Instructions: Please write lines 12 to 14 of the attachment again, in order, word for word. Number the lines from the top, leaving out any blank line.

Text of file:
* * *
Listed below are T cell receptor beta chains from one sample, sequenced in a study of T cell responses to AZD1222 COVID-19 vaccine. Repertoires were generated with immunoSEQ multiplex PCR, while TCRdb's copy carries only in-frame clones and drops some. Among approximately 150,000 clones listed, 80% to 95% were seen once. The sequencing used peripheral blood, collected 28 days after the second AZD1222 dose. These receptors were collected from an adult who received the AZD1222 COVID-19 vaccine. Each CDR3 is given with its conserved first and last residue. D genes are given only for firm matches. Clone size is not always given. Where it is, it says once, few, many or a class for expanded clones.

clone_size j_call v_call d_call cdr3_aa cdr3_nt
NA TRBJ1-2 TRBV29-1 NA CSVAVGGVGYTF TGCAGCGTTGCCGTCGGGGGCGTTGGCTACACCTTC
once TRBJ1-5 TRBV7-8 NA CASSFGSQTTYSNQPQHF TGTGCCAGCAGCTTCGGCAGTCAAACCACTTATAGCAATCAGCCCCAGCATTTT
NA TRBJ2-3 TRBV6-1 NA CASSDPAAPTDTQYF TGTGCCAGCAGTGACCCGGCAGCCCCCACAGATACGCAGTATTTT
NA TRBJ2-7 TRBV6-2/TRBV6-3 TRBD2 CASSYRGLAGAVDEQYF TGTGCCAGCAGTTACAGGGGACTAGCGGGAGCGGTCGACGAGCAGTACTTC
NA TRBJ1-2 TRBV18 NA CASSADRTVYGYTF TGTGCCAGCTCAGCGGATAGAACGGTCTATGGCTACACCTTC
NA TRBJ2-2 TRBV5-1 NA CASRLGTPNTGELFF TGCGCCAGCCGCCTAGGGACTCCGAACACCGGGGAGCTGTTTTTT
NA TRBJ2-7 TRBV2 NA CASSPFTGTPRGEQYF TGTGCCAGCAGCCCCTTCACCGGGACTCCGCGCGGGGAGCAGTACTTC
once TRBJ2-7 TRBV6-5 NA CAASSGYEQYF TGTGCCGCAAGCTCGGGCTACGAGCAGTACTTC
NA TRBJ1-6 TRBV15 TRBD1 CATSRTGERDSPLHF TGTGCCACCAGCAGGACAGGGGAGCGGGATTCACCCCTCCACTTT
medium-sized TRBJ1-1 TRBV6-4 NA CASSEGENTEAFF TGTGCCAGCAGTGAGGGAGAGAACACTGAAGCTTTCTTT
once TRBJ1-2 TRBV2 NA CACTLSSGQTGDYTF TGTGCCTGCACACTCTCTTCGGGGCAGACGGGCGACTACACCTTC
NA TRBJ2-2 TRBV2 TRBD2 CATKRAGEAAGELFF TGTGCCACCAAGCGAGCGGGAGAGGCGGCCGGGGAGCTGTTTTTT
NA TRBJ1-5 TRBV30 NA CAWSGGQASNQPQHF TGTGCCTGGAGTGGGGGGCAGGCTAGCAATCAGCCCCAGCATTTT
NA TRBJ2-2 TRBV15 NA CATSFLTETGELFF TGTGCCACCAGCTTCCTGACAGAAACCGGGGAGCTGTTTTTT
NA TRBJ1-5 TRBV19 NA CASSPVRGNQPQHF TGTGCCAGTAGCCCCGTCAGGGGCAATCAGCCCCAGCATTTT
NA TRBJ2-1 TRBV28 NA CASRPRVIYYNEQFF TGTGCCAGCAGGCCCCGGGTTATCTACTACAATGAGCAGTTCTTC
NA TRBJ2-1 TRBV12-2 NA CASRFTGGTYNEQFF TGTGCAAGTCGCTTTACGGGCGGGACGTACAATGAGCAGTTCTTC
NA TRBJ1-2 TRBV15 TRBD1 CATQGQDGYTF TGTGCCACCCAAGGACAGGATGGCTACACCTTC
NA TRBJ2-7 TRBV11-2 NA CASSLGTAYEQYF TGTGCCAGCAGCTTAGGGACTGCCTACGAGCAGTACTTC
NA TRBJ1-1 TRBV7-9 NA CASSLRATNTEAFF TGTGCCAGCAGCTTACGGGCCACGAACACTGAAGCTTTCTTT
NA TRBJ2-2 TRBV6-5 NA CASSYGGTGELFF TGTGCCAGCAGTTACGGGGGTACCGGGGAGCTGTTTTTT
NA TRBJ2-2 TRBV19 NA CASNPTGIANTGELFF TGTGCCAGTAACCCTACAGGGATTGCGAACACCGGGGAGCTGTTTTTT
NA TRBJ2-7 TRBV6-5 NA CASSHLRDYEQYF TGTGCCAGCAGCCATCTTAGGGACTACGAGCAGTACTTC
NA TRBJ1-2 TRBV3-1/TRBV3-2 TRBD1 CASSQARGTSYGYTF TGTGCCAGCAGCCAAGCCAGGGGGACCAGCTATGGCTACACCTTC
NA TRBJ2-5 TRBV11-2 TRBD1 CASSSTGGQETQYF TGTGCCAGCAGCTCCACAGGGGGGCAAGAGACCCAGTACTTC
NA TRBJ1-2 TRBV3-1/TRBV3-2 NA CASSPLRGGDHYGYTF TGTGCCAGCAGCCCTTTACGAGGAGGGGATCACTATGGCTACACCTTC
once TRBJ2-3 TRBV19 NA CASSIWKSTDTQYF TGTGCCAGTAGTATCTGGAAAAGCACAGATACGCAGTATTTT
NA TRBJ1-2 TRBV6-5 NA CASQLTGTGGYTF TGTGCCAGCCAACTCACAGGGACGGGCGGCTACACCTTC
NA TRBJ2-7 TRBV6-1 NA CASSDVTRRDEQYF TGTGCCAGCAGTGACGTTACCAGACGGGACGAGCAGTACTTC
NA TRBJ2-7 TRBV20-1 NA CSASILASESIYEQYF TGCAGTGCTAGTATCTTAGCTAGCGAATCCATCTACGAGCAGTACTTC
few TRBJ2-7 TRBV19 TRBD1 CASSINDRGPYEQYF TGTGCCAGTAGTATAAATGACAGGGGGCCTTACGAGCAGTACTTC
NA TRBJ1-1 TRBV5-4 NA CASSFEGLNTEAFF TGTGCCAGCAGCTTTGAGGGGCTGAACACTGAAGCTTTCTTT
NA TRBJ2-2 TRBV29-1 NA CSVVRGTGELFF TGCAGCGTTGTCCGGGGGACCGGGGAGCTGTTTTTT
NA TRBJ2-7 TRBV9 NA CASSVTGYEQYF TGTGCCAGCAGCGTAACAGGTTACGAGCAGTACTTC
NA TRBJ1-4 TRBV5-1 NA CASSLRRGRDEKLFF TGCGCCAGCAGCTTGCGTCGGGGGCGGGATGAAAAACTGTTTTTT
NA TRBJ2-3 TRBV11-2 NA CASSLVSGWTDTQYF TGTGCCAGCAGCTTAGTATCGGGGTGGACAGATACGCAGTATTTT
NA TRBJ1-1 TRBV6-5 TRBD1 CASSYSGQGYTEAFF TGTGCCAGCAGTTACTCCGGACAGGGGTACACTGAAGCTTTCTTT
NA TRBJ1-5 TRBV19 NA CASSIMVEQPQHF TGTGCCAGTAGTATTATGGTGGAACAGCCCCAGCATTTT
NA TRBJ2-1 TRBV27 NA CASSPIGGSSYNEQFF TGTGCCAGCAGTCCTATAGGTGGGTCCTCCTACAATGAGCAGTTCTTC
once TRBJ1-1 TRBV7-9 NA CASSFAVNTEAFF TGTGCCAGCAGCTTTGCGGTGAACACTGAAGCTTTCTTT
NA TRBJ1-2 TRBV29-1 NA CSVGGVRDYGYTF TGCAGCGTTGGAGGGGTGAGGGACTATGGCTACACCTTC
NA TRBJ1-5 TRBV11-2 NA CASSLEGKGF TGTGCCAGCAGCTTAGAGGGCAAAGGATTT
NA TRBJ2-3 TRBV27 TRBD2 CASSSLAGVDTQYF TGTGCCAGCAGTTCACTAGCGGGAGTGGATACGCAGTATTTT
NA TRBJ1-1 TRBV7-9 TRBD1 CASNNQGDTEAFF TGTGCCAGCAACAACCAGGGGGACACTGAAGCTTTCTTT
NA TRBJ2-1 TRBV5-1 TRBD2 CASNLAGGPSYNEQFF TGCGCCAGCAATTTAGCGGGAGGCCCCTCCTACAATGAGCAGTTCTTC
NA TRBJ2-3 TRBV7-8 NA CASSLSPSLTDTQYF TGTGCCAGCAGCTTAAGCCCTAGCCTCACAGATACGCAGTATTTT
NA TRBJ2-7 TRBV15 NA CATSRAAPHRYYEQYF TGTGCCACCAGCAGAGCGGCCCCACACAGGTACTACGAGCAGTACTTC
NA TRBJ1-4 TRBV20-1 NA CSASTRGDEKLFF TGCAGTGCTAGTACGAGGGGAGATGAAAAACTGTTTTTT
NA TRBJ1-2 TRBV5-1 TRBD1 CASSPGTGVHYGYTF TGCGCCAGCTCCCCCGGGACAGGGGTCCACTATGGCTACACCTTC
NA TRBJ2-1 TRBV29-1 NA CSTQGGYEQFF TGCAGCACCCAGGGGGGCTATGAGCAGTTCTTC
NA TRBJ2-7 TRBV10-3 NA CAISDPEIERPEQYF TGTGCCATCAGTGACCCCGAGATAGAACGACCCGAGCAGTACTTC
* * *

medium-sized TRBJ1-1 TRBV6-4 NA CASSEGENTEAFF TGTGCCAGCAGTGAGGGAGAGAACACTGAAGCTTTCTTT
once TRBJ1-2 TRBV2 NA CACTLSSGQTGDYTF TGTGCCTGCACACTCTCTTCGGGGCAGACGGGCGACTACACCTTC
NA TRBJ2-2 TRBV2 TRBD2 CATKRAGEAAGELFF TGTGCCACCAAGCGAGCGGGAGAGGCGGCCGGGGAGCTGTTTTTT